I'll take Robert Nkemdiche, C.J. Johnson, Marquis Haynes and that defensive front. I'll take the heart of a player like linebacker D.T. Shackelford. I'll take a secondary with players such as Tony Conner, Senquez Golson and Cody Prewitt. Speed, tackling, a good mix of youth and experience. Give me the Landsharks. Fins up.

Scarborough: Yeah, yeah, yeah. But here's the question I'd pose to you: When the Egg Bowl does roll around on Nov. 29, do you think Ole Miss will be able to stop Mississippi State offensively? Would the Rebs keep the Bulldogs under, say, 28 points? Because I'm not sure they will.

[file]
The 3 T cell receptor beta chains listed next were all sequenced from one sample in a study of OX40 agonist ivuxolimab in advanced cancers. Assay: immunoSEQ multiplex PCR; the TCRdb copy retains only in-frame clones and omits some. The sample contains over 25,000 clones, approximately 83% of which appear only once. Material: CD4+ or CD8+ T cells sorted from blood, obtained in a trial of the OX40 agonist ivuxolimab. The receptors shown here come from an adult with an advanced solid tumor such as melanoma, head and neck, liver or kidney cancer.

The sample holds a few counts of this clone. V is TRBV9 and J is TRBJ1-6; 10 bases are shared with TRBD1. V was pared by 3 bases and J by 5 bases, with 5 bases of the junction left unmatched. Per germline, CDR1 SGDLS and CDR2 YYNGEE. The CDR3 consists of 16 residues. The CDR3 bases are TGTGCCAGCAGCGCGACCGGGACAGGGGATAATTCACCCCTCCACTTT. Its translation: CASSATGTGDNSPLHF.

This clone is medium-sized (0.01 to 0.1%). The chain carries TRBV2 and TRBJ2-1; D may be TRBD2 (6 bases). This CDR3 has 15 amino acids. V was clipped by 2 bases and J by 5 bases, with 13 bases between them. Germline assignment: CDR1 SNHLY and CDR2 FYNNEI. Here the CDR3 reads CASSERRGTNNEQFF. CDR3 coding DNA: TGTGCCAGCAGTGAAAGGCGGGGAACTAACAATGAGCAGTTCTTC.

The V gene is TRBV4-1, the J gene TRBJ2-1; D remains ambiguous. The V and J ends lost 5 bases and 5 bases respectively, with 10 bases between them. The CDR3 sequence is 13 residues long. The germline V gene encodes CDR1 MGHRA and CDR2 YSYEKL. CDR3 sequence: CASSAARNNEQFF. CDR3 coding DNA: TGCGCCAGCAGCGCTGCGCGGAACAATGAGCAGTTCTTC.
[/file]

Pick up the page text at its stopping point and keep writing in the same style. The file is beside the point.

Wilson, at 6-foot-5, is a matchup nightmare. Pair that size with the speedy Lewis underneath and you're talking about a headache for any secondary. And it's not like you can focus on just the passing game, either. Robinson's ability to pound between the tackles would negate Ole Miss' pass-rush and demand a safety play closer to the line of scrimmage. He and Prescott running the read-option is dangerous because neither is easy to bring down.

While I think it would be a close contest and a ton of fun to watch, I think Prescott & Co. would put up points on the Rebs. Prescott's dual-threat ability and State's balance offensively is the difference, to me.

Khan: I do think the Rebels have what it takes to keep the Bulldogs' offense in check come Egg Bowl time. This defense is versatile enough to stop just about anything. They shut down a traditional offense, like Alabama's, save for one drive when the Crimson Tide mostly ran behind Cam Robinson. But that was the only touchdown the Rebels' defense yielded that day.